In the hunt for good news ahead of the northern hemisphere’s 2020-21 ski season, ski resorts around the Pacific have been getting very excited by the announcement that it may be a ‘La Niña winter’. 

What does La Niña mean and refer to? Well La Niña and El Niño are opposite phases of what is known as the ‘El Niño-Southern Oscillation cycle’ a scientific term that describes the fluctuations in temperature between the ocean and atmosphere in the east-central Equatorial Pacific (approximately between the International Date Line and 120 degrees West).

La Niña is sometimes referred to as the cold phase of the cycle and El Niño as the warm phase.

It’s a lot more complicated than that, of course, but ski areas in Japan and on the North American west coast typically tend to see bigger powder dumps during a La Niña winter than an El Niño one, or one that falls down the middle of the two and isn’t much of one or the other.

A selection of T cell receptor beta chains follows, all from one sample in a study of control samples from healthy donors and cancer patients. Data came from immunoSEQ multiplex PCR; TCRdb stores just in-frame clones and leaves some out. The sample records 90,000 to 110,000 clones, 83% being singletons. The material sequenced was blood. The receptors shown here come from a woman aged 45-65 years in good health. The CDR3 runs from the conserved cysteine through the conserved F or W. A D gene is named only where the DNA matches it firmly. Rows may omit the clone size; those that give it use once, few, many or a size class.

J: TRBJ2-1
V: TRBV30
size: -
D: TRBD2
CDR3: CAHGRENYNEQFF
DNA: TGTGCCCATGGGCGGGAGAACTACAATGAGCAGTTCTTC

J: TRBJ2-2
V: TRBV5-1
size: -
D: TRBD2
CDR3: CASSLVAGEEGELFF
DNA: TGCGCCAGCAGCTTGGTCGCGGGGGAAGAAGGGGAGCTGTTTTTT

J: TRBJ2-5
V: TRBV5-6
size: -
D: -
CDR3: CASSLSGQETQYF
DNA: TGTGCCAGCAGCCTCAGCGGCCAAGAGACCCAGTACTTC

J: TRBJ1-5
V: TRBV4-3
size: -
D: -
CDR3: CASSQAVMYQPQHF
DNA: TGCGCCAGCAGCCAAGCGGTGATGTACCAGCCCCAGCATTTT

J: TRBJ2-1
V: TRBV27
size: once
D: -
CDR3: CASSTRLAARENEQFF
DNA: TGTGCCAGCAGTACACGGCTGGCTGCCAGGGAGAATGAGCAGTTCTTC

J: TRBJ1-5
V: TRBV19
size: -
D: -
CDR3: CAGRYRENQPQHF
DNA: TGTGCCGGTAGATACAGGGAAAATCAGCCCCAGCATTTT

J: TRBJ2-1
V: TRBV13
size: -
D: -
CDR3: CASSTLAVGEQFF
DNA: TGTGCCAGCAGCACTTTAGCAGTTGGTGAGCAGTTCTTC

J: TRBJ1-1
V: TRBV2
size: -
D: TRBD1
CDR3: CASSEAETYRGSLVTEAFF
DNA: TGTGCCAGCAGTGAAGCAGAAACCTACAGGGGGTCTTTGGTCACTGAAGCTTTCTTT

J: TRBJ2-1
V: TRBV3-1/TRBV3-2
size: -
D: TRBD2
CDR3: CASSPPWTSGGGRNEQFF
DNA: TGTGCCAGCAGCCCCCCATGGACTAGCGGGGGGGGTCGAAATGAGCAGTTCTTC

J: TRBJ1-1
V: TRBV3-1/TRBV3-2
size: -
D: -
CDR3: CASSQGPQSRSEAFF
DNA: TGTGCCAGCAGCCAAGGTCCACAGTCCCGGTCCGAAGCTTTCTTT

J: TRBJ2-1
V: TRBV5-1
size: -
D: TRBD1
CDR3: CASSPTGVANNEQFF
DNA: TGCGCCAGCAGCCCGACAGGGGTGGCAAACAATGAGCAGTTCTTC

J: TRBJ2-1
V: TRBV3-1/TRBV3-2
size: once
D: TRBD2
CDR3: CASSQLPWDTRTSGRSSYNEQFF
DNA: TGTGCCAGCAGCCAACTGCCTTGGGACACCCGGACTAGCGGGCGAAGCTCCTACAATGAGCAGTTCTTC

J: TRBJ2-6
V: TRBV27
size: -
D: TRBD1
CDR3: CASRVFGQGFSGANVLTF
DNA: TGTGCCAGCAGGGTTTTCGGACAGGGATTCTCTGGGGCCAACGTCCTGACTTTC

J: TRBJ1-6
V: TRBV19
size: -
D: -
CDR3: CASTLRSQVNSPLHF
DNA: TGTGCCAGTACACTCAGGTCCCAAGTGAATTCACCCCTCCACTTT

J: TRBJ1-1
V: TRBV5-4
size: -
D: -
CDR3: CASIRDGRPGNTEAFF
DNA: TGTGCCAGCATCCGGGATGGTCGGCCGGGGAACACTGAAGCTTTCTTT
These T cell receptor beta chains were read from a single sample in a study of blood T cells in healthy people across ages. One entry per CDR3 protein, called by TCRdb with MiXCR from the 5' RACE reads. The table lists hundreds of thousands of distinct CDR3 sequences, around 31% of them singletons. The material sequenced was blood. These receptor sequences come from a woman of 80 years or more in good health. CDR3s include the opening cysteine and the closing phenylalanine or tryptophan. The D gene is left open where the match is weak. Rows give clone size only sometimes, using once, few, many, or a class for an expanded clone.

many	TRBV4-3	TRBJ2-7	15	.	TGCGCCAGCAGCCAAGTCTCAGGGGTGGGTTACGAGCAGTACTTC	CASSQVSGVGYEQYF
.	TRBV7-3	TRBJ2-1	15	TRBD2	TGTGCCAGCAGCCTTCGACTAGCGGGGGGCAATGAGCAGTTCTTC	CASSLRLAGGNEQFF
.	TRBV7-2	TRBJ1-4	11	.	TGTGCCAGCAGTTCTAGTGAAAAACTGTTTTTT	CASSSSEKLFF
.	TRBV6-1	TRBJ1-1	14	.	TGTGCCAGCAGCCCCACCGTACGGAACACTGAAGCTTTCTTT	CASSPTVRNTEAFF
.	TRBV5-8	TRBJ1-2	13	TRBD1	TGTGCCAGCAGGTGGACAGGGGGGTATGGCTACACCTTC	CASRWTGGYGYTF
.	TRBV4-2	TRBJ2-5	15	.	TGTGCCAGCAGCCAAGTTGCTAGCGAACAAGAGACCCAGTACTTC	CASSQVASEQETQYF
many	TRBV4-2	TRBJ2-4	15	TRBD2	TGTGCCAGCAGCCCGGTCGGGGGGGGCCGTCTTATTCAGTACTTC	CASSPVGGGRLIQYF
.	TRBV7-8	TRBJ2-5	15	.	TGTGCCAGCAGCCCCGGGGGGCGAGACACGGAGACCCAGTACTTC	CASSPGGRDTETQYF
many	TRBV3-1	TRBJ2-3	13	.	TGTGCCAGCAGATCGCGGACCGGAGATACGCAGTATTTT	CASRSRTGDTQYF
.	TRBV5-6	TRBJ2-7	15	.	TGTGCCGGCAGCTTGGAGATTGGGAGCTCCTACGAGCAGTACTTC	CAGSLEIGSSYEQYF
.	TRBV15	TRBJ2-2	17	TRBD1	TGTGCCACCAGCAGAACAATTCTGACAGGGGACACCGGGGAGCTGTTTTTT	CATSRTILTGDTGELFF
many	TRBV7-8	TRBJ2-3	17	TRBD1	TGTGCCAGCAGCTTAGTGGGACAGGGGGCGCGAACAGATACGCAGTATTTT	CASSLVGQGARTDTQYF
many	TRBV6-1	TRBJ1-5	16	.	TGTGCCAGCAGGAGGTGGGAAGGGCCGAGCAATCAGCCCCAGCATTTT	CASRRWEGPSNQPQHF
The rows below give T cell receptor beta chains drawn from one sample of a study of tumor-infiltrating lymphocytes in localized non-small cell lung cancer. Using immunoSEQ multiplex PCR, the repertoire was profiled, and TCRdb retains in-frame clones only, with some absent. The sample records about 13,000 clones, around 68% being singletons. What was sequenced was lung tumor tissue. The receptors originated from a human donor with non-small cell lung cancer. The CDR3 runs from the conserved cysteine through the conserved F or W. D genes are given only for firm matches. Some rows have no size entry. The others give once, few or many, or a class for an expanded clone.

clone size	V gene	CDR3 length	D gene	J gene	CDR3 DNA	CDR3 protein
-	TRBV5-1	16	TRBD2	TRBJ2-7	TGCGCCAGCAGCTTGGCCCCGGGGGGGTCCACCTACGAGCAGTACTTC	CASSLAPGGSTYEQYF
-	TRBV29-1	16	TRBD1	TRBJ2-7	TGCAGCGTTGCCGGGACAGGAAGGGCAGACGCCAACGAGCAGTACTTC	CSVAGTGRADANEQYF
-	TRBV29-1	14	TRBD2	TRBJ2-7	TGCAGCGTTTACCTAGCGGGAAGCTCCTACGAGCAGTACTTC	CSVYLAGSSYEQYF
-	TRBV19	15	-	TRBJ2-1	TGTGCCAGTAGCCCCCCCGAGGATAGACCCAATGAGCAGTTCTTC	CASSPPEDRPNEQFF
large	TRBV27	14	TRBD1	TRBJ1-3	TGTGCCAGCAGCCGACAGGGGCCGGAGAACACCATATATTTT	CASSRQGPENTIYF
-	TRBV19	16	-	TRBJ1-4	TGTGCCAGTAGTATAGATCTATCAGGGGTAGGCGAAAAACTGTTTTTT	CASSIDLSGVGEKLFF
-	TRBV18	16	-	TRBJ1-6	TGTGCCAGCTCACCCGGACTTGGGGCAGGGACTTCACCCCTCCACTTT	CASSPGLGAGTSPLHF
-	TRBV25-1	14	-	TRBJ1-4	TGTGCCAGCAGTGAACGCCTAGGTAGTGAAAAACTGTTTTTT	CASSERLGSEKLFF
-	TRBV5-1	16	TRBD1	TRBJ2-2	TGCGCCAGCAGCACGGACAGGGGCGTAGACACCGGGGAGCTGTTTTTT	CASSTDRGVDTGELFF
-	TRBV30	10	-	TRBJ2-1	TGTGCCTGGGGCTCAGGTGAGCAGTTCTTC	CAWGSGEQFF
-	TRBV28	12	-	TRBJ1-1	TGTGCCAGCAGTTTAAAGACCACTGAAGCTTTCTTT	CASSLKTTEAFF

So the excitement for 2020-21 has been raised by the American National Oceanic and Atmospheric Administration (NOAA) predicted a 50-55% chance of La Niña developing through the coming autumn and lasting through winter.

Of course a 50-55% chance also means there’s a 45-50% chance it won’t, and even if it does we’ve seen over the years that this doesn’t always translate in to big snow falls, and equally we’ve seen big dump in an El Niño year too.

But in a year when skiers and boarders are keen to look for anything to get excited about this coming winter, let’s hope it’s a very snowy La Niña winter around the Pacific and beyond. 

(All pics from past seasons at Mammoth, USA. We didn’t check if they were from La Niña winters…).